In Beirut, one night, some Moslem terrorists put on a banquet for their hostages in a luxury hotel on the Mediterranean. These were the same terrorists threatening to kill them if the United States didn't do certain things. And so a number of the hostages began to express sympathy for their kidnappers and their viewpoints ... We know this as the Stockholm Syndrome.
Too many times Christians act the same way towards the world. The world and those in the world are capable of incredible acts of kindness and beauty. They are capable of discovering and utilizing amazing things about God's world. So we sometimes forget how much they hate God and Christ and those who are in Christ. We choose to see only the good and forget that they are still the enemy. James says this is adultery.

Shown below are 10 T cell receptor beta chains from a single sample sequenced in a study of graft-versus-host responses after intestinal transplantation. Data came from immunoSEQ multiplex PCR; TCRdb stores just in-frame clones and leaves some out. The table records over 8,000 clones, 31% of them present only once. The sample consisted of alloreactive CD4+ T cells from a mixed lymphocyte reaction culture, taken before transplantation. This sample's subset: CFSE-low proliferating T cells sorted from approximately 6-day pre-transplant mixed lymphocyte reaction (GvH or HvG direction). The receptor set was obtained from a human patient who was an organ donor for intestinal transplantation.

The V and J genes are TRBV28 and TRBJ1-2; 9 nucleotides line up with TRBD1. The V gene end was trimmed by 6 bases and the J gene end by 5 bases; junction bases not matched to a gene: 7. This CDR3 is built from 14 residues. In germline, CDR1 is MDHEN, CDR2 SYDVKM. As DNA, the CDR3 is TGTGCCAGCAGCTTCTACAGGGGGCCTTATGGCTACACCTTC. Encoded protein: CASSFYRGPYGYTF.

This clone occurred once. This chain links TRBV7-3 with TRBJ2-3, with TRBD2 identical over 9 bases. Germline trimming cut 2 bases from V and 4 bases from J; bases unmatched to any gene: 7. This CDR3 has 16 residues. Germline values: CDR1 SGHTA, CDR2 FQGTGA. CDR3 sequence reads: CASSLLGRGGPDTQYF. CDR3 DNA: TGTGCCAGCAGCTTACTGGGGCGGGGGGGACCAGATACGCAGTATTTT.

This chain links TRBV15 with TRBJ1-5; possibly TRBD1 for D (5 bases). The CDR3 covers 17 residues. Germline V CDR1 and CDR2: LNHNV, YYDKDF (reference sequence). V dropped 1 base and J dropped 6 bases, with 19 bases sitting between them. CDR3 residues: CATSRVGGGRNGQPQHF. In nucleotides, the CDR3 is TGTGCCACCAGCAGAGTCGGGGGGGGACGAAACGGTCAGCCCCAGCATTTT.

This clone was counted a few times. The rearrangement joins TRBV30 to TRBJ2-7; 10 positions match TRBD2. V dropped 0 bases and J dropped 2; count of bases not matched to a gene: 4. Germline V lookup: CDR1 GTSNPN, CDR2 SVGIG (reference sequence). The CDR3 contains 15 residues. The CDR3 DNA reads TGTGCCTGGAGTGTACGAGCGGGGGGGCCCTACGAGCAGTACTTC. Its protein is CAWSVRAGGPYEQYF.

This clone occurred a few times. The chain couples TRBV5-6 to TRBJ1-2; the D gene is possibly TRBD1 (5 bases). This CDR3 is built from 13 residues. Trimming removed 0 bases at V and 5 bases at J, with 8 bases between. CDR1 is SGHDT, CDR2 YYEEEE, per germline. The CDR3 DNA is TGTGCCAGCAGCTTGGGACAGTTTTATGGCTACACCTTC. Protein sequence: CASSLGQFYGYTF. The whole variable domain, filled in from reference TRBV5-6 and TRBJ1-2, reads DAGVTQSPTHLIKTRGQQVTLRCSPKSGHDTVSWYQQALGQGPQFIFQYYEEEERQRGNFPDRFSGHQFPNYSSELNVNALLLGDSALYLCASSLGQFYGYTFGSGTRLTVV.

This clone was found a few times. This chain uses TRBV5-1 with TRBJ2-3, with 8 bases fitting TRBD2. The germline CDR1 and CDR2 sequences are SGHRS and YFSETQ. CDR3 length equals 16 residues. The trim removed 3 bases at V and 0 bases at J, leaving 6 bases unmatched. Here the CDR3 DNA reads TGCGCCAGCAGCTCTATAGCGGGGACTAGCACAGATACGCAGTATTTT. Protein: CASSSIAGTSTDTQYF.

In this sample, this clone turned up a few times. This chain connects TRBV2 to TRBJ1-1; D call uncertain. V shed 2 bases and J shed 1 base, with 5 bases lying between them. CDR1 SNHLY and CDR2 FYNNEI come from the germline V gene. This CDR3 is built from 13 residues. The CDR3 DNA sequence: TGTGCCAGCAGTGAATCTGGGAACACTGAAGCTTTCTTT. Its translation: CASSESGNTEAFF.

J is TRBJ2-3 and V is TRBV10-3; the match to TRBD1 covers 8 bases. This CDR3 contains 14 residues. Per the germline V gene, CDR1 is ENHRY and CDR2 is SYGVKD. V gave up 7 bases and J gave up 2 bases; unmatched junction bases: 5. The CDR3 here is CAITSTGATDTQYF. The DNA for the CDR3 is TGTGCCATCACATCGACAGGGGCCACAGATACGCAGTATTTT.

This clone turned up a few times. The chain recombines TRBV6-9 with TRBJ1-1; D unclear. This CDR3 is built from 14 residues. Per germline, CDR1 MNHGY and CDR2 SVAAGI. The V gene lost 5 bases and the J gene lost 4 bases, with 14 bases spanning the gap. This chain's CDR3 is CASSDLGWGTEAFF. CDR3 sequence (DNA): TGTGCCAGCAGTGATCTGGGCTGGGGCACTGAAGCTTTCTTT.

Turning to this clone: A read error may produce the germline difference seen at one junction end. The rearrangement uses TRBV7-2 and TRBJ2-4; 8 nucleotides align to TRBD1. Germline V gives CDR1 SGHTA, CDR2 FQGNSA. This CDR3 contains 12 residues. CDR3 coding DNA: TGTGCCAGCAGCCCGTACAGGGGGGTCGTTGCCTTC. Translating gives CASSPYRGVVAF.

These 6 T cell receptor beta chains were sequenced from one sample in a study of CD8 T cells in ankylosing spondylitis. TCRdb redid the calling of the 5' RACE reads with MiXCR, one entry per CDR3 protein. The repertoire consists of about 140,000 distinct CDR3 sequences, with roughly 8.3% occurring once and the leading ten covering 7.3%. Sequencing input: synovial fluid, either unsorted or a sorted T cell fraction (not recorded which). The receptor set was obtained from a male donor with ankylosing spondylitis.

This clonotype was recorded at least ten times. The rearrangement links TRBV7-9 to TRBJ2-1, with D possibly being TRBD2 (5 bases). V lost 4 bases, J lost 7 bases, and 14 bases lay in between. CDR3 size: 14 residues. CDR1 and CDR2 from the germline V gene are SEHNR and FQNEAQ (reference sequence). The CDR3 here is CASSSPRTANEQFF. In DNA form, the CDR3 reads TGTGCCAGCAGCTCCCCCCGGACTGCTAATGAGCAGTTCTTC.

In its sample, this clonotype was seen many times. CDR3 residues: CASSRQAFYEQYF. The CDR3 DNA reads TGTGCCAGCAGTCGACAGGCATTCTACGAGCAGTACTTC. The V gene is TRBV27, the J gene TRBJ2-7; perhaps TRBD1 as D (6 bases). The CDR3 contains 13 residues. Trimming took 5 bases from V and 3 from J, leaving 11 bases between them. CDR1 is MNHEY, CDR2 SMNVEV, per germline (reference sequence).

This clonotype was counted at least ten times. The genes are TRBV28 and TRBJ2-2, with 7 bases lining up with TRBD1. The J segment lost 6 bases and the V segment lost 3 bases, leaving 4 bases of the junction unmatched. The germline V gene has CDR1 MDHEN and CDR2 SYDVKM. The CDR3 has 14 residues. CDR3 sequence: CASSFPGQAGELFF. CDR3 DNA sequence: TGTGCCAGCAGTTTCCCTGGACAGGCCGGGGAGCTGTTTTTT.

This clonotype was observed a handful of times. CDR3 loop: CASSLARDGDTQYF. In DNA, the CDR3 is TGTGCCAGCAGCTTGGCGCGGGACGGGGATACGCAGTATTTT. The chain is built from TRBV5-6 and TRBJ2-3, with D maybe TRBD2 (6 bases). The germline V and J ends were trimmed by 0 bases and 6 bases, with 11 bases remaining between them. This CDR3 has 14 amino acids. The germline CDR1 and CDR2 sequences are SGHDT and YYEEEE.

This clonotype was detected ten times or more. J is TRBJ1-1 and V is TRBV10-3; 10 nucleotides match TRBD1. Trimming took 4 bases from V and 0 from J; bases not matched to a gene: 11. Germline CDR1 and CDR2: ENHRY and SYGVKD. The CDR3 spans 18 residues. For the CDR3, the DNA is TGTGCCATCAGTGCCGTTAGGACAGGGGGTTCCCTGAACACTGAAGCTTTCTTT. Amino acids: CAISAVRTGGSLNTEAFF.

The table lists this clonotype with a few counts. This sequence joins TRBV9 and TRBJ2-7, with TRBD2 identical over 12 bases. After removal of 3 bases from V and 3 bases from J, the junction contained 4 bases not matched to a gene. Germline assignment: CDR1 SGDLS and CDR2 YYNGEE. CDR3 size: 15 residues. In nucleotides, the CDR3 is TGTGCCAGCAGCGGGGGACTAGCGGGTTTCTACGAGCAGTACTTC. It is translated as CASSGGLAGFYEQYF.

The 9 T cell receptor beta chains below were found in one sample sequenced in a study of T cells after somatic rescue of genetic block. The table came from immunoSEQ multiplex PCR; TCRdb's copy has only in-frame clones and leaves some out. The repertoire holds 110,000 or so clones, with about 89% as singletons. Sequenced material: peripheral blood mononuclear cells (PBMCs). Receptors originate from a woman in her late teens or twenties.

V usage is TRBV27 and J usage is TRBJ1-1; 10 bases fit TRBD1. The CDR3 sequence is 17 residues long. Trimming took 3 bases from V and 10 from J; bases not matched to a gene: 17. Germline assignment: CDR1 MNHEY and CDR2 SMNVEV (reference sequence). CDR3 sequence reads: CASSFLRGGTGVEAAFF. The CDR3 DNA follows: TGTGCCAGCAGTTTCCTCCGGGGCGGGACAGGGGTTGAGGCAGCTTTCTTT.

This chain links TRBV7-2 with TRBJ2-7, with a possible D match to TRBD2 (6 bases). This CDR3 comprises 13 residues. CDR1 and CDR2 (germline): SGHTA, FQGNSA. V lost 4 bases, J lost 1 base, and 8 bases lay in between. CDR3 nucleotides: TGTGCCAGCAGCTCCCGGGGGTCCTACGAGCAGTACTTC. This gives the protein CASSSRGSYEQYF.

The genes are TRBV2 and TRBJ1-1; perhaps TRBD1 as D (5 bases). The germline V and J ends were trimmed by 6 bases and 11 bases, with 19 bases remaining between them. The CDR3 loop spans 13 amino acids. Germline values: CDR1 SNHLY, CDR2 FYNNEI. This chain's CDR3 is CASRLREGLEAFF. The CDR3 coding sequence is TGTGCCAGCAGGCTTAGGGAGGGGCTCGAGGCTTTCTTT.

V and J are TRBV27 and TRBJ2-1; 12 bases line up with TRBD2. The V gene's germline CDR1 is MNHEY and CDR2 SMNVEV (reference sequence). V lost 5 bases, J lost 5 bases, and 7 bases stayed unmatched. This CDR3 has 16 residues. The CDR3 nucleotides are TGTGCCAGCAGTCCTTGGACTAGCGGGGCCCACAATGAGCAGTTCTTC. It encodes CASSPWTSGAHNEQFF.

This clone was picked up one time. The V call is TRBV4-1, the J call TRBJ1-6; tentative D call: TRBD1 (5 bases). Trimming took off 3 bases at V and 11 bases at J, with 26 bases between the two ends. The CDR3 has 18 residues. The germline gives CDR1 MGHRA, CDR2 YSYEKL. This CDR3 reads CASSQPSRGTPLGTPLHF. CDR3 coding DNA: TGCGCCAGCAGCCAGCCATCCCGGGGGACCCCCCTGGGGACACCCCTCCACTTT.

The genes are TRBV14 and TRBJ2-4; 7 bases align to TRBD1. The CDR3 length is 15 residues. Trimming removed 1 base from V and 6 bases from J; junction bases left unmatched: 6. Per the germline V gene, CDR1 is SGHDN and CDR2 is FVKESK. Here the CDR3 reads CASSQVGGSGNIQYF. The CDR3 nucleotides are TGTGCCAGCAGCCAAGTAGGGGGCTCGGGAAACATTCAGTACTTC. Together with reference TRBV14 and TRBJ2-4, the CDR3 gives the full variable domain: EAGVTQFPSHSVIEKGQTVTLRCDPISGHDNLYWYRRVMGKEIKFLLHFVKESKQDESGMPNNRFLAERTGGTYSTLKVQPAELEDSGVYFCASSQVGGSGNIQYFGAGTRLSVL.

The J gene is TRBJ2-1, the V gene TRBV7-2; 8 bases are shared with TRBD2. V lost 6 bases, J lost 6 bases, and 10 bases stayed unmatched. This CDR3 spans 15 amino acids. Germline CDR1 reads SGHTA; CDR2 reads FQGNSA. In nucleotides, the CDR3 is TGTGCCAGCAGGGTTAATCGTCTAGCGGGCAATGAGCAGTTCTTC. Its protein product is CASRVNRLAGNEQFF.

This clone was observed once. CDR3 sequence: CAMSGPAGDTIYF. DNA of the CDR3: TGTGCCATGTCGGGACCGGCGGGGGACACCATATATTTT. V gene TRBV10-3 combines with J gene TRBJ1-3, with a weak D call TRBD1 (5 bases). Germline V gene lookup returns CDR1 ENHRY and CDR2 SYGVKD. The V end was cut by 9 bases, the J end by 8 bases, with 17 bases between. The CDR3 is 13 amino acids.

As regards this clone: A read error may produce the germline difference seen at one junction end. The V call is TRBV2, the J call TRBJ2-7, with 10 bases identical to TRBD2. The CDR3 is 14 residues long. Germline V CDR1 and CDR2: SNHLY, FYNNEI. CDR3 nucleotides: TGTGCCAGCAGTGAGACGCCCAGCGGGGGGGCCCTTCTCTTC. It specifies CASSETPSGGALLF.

Our culture snickers and smiles and laughs about adultery. Adultery is considered normal and expected and accepted. But in James' world people were stoned to death for adultery. So, adultery was no laughing matter. Likewise, spiritual adultery is no laughing matter either.

What is spiritual adultery? In the Old Testament, when the people of God worshiped the false gods of their heathen neighbors, the Lord and His prophets often described their sin in terms of adultery and prostitution (cf Lev 20:5; Judges 2:17; Jer 3:6-10; Ezek 16:32-35; Hosea 1:2). The New Testament carries on the same theme. The relationship between Christ and His church is described as a marriage, with the church being the bride and Christ being the bridegroom (cf Mk 2:19-20; Jn 3:29; Eph 5:22-24; Rev 21:2,9-10). What Christ wants more than anything else is for His bride, His people, to be pure and faithful to Him, as a bride should be to her husband (2 Cor 11:2).